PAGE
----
Boeing unveils its commercial capsule spacecraft

Jul 22, 2010 by Lin Edwards report
An artist rendering of Boeing's CST-100. Credit: Boeing

(PhysOrg.com) -- Boeing unveiled its plans for a capsule spacecraft for ferrying astronauts and cargo to space stations at the biennial Farnborough International Air Show in the UK on July 19th. The craft is designed to fill the gap that will be left when the NASA space shuttles are retired from service next year.

Boeing won an award worth $18 million from NASA under the Commercial Crew Development (CCDev) Space Act Agreement, which was intended to help in the development of new commercial systems for transporting to the and any future private space stations.

The Boeing low-cost craft, Crew Space Transportation-100 (CST-100), is designed to carry up to seven astronauts on short missions up to 100 kilometers above the Earth’s surface. The craft resembles the Apollo spacecraft that transported astronauts to the moon in the 1960s and 70s, but is larger.

The craft will be able to remain docked to a in orbit up to seven months and will be protected during re-entry by an ablative heat shield. It will then descend with the aid of parachutes to an airbag-cushioned landing on dry ground. The heat shield would be replaced to allow the craft to fly again. The design allows for up to 10 missions for each craft.

Boeing said the first CST-100 will be launched from Florida, possibly as early as 2014 if enough funding is available. The design is compatible with a range of rockets including the Atlas V, Delta IV or SpaceX’s Falcon 9 rocket, but the final choice of rocket is not yet decided.

NASA will not be Boeing’s only customer, as the company has also partnered with Bigelow Aerospace, which joined the Commercial Spaceflight Federation in June. According to Boeing, Bigelow Aerospace will contribute their expertise in designing and constructing space facilities, as well as being a user of the CST-100.

Robert Bigelow said the idea of the alliance was to make space travel commercial “the way air travel became commercial a century ago.” Boeing’s vice president Brewster Shaw agreed, saying the company’s vision was to become the Boeing commercial aircraft of space flight.

Boeing unveils its commercial capsule spacecraft
The CST-100 spacecraft approaching a Bigelow space station. Credit: Boeing

Bigelow Aerospace is building two types of space module — the Sundancer and BA330 — that will form part of the world’s first commercial space station, called the Orbital Space Complex, which the company hopes to be in orbit and operational by 2015. Bigelow said three-quarters of their revenue from space station customers would go towards the space transportation provider.

Exploration Technologies (SpaceX) and Orbital Sciences Corporation are also developing similar , with the help of NASA funding.

Explore further: NASA deep-space rocket, SLS, to launch in 2018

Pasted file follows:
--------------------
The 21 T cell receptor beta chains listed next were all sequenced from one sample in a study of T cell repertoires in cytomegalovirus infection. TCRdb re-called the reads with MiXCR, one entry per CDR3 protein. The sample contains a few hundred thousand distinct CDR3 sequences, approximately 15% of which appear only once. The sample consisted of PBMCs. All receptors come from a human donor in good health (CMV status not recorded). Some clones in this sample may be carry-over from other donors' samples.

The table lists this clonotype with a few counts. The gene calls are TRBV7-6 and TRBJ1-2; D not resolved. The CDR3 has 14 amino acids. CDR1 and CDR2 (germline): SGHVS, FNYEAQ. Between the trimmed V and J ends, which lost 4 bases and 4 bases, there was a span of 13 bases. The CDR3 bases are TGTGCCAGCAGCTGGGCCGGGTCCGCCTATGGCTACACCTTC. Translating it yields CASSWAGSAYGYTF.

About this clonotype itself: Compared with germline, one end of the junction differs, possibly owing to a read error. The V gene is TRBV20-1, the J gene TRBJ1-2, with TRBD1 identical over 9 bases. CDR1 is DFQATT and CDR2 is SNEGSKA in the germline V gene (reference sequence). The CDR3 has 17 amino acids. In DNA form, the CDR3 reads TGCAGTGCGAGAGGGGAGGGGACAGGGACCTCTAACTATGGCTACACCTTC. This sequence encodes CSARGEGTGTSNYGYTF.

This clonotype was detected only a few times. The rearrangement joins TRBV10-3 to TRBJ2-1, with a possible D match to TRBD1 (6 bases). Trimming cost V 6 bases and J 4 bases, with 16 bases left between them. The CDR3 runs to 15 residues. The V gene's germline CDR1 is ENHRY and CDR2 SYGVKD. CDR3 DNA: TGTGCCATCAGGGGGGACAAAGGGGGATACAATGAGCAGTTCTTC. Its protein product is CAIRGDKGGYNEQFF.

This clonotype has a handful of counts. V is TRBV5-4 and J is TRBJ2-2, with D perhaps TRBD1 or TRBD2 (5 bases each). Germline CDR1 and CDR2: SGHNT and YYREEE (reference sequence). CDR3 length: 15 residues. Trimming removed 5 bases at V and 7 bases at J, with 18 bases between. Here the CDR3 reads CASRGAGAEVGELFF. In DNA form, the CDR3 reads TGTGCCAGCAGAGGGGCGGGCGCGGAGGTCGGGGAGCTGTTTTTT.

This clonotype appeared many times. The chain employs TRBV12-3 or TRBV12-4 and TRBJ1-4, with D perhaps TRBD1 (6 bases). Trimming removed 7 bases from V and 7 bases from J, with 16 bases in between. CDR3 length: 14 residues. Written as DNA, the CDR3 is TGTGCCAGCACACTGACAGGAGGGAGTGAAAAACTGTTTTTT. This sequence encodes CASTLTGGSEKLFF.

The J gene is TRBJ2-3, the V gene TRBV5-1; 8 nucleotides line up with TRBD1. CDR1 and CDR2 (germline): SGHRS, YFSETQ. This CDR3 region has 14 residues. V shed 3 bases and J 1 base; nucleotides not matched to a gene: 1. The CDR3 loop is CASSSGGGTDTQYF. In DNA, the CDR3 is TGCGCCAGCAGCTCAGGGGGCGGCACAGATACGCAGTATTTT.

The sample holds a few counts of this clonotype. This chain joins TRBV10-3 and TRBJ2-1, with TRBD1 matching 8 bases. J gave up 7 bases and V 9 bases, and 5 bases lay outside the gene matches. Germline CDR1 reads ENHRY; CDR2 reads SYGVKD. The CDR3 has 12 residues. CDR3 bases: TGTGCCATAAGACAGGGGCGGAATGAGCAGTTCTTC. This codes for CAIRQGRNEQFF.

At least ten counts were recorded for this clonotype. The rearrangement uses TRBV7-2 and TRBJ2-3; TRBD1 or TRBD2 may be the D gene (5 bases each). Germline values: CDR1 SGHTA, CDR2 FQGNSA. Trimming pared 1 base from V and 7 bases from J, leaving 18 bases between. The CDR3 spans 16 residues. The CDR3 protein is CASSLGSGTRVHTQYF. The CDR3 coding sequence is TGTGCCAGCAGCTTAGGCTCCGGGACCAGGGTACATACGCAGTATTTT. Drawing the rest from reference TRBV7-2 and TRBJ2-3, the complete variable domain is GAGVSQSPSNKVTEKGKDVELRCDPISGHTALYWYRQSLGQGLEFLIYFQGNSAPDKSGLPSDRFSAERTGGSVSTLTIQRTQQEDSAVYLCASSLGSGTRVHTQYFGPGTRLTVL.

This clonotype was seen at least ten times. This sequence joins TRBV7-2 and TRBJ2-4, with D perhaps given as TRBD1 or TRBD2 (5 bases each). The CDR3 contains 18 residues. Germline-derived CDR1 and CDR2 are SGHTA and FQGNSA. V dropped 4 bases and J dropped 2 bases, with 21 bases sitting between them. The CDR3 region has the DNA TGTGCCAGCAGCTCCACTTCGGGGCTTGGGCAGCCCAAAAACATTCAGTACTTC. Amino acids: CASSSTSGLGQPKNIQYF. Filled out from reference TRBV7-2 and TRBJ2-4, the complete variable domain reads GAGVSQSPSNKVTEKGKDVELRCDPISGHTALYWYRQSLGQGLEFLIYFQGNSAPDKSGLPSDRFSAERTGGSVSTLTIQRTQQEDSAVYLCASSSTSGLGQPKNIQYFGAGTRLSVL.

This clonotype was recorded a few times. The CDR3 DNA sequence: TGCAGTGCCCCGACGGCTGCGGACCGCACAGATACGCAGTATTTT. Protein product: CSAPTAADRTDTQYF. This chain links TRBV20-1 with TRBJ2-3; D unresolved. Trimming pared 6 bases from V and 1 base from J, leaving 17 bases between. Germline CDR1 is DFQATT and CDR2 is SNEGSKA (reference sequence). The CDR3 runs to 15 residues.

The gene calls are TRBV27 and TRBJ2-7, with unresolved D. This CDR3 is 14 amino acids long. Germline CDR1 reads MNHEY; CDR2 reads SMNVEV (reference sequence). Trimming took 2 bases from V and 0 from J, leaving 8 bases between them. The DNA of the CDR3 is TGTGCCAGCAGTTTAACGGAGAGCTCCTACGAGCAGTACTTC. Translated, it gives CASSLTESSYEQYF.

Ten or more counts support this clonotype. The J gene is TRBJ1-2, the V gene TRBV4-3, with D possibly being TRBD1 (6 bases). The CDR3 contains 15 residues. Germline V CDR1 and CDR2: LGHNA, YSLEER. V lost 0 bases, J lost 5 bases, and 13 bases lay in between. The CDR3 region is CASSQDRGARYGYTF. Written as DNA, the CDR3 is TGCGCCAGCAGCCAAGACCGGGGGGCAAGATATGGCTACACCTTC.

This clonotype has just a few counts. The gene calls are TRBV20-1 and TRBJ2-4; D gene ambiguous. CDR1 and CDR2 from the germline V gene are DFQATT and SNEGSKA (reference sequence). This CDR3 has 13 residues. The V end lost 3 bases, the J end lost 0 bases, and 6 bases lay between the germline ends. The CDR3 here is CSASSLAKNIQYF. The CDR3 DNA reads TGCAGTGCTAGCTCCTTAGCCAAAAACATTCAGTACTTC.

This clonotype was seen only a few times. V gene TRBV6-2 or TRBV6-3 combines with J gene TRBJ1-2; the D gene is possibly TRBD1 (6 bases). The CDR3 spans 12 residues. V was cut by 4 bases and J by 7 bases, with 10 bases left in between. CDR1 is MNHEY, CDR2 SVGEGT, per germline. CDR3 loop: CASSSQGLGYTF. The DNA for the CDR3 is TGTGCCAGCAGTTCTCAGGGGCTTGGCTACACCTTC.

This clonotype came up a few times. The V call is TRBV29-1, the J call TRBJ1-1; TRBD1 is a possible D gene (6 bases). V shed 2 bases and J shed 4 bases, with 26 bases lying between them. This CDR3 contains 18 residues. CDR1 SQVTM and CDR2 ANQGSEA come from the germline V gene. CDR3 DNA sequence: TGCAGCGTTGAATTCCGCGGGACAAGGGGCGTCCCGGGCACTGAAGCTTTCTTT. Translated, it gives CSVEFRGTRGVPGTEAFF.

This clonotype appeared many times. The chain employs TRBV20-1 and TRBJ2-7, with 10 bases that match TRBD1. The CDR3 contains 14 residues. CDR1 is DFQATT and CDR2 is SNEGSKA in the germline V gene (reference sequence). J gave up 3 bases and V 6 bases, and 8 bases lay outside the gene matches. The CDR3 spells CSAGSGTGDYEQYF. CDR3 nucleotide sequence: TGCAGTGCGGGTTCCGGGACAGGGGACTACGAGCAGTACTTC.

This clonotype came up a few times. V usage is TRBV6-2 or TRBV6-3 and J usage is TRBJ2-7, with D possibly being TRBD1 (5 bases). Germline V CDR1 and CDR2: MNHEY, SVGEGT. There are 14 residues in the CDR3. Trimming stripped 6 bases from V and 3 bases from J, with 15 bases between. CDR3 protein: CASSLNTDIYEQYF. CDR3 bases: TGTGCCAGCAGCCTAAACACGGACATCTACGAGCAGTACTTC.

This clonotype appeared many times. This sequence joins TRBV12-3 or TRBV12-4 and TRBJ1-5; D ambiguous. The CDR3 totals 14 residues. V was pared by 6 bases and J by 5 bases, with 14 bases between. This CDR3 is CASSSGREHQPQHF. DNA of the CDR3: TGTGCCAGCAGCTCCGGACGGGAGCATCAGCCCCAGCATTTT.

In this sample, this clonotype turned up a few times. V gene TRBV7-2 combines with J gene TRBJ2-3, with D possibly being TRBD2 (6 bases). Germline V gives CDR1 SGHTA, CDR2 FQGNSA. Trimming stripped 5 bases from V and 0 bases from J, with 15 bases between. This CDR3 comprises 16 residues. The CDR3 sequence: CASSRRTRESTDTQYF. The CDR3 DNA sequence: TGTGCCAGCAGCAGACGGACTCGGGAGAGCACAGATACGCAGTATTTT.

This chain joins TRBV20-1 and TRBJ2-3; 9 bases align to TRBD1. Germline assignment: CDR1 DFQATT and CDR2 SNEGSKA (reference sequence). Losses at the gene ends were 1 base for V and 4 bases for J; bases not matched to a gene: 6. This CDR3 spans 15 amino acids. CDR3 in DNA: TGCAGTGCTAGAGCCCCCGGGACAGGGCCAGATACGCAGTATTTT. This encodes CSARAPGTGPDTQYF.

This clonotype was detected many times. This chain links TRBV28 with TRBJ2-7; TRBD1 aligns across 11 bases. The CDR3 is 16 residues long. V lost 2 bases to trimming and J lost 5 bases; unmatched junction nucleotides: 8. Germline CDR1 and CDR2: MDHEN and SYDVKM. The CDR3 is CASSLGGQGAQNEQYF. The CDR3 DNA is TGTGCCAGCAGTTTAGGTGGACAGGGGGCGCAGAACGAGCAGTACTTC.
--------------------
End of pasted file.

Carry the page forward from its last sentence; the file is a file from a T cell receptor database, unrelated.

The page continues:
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antialias
4 / 5 (8) Jul 22, 2010
That computer graphic seems like an awful lot of people (without spacesuits!) with very little space for support systems. Is this a joke?
Bob_Kob
4.7 / 5 (3) Jul 22, 2010
Not sure, its not like they will be travelling for very long, probably only a few hours from launch to docking, so i guess it doesnt have to be too large.
Birger
not rated yet Jul 22, 2010
Typo: "Short missions up to 100 km abovethe Earth's surface" -minimum parking orbit is at 185 km, space stations need to be at 350km minimum.
Birger
1 / 5 (3) Jul 22, 2010
Good luck sitting crammed into that capsule when the other six passengers get space-sick (a common phenomenon during the first day in microgravity)
Adriab
not rated yet Jul 22, 2010
Typo: "Short missions up to 100 km abovethe Earth's surface" -minimum parking orbit is at 185 km, space stations need to be at 350km minimum.


I'm not sure about the typo-ness of this statement, it was reported as 100km at space.com as well. I hope its not the true ability of the craft.

Perhaps they just gave out the wrong number? 100 miles is only just under 161km, so I don't think they mixed up the units. Maybe the 100km mark is just for testing...
david_42
not rated yet Jul 22, 2010
The Boeing press release gives the same number, so I guess they'll get the rest of the way on unicorn burgers. But, unless the design is grossly overweight, any of those three boosters would have no problem making ISS orbit.
Nik_2213
not rated yet Jul 22, 2010
Could be they're wearing 'elastic' pressure suits rather than the current 'bag & ring' variety...
El_Nose
Jul 22, 2010
This comment has been removed by a moderator.
DaveGee
4.9 / 5 (8) Jul 22, 2010
As someone who saw the lunar launch as a very young child... Fast forward forty one years into the future and I'm quite saddened to see the current state of the art in space travel. :(
antialias_physorg
2.7 / 5 (3) Jul 22, 2010
If you look at the new design for the russian capsule to transfer people to space stations: